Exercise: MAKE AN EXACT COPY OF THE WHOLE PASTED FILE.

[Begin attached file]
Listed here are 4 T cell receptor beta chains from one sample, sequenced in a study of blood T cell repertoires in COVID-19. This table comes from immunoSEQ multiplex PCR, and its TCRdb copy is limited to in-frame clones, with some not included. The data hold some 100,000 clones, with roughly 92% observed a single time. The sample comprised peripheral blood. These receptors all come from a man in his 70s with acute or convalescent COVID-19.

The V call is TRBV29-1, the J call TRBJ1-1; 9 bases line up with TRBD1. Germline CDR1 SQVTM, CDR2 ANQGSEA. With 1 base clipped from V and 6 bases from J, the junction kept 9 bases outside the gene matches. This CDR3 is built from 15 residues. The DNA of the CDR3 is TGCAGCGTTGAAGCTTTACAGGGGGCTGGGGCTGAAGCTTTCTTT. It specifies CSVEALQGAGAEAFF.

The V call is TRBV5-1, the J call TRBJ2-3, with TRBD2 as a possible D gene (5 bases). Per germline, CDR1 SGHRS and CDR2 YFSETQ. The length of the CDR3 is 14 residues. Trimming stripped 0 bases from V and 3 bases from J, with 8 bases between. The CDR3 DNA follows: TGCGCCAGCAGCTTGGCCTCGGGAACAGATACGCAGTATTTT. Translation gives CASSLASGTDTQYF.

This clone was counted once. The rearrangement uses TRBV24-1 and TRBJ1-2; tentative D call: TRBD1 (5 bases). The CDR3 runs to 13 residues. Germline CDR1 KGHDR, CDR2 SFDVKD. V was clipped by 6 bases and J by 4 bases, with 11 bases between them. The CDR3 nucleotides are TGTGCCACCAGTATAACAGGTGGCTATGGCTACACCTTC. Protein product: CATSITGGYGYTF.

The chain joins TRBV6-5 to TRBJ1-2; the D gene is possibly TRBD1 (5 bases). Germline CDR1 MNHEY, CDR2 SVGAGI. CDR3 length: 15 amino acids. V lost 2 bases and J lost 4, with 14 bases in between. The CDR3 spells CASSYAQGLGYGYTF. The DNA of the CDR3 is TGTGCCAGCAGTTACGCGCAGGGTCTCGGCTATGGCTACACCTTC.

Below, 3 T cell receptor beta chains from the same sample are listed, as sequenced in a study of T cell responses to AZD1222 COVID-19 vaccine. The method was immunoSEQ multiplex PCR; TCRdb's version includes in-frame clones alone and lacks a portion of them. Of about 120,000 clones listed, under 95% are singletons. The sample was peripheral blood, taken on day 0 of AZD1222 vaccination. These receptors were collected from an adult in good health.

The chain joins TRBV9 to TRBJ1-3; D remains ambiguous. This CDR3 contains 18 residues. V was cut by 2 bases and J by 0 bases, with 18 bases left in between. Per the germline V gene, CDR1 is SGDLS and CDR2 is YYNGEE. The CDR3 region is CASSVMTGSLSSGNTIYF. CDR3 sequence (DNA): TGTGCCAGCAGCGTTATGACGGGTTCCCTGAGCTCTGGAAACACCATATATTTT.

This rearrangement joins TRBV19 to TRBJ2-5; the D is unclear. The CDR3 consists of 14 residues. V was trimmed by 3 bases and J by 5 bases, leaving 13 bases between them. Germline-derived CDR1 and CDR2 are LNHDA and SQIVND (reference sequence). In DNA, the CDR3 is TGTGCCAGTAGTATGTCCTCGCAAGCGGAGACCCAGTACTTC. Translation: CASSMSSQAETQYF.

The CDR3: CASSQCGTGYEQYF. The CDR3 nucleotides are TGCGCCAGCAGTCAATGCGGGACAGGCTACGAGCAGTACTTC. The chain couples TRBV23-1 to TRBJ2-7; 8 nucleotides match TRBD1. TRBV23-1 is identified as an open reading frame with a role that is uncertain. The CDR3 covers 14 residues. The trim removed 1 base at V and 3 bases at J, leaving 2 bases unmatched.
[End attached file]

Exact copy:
Listed here are 4 T cell receptor beta chains from one sample, sequenced in a study of blood T cell repertoires in COVID-19. This table comes from immunoSEQ multiplex PCR, and its TCRdb copy is limited to in-frame clones, with some not included. The data hold some 100,000 clones, with roughly 92% observed a single time. The sample comprised peripheral blood. These receptors all come from a man in his 70s with acute or convalescent COVID-19.

The V call is TRBV29-1, the J call TRBJ1-1; 9 bases line up with TRBD1. Germline CDR1 SQVTM, CDR2 ANQGSEA. With 1 base clipped from V and 6 bases from J, the junction kept 9 bases outside the gene matches. This CDR3 is built from 15 residues. The DNA of the CDR3 is TGCAGCGTTGAAGCTTTACAGGGGGCTGGGGCTGAAGCTTTCTTT. It specifies CSVEALQGAGAEAFF.

The V call is TRBV5-1, the J call TRBJ2-3, with TRBD2 as a possible D gene (5 bases). Per germline, CDR1 SGHRS and CDR2 YFSETQ. The length of the CDR3 is 14 residues. Trimming stripped 0 bases from V and 3 bases from J, with 8 bases between. The CDR3 DNA follows: TGCGCCAGCAGCTTGGCCTCGGGAACAGATACGCAGTATTTT. Translation gives CASSLASGTDTQYF.

This clone was counted once. The rearrangement uses TRBV24-1 and TRBJ1-2; tentative D call: TRBD1 (5 bases). The CDR3 runs to 13 residues. Germline CDR1 KGHDR, CDR2 SFDVKD. V was clipped by 6 bases and J by 4 bases, with 11 bases between them. The CDR3 nucleotides are TGTGCCACCAGTATAACAGGTGGCTATGGCTACACCTTC. Protein product: CATSITGGYGYTF.

The chain joins TRBV6-5 to TRBJ1-2; the D gene is possibly TRBD1 (5 bases). Germline CDR1 MNHEY, CDR2 SVGAGI. CDR3 length: 15 amino acids. V lost 2 bases and J lost 4, with 14 bases in between. The CDR3 spells CASSYAQGLGYGYTF. The DNA of the CDR3 is TGTGCCAGCAGTTACGCGCAGGGTCTCGGCTATGGCTACACCTTC.

Below, 3 T cell receptor beta chains from the same sample are listed, as sequenced in a study of T cell responses to AZD1222 COVID-19 vaccine. The method was immunoSEQ multiplex PCR; TCRdb's version includes in-frame clones alone and lacks a portion of them. Of about 120,000 clones listed, under 95% are singletons. The sample was peripheral blood, taken on day 0 of AZD1222 vaccination. These receptors were collected from an adult in good health.

The chain joins TRBV9 to TRBJ1-3; D remains ambiguous. This CDR3 contains 18 residues. V was cut by 2 bases and J by 0 bases, with 18 bases left in between. Per the germline V gene, CDR1 is SGDLS and CDR2 is YYNGEE. The CDR3 region is CASSVMTGSLSSGNTIYF. CDR3 sequence (DNA): TGTGCCAGCAGCGTTATGACGGGTTCCCTGAGCTCTGGAAACACCATATATTTT.

This rearrangement joins TRBV19 to TRBJ2-5; the D is unclear. The CDR3 consists of 14 residues. V was trimmed by 3 bases and J by 5 bases, leaving 13 bases between them. Germline-derived CDR1 and CDR2 are LNHDA and SQIVND (reference sequence). In DNA, the CDR3 is TGTGCCAGTAGTATGTCCTCGCAAGCGGAGACCCAGTACTTC. Translation: CASSMSSQAETQYF.

The CDR3: CASSQCGTGYEQYF. The CDR3 nucleotides are TGCGCCAGCAGTCAATGCGGGACAGGCTACGAGCAGTACTTC. The chain couples TRBV23-1 to TRBJ2-7; 8 nucleotides match TRBD1. TRBV23-1 is identified as an open reading frame with a role that is uncertain. The CDR3 covers 14 residues. The trim removed 1 base at V and 3 bases at J, leaving 2 bases unmatched.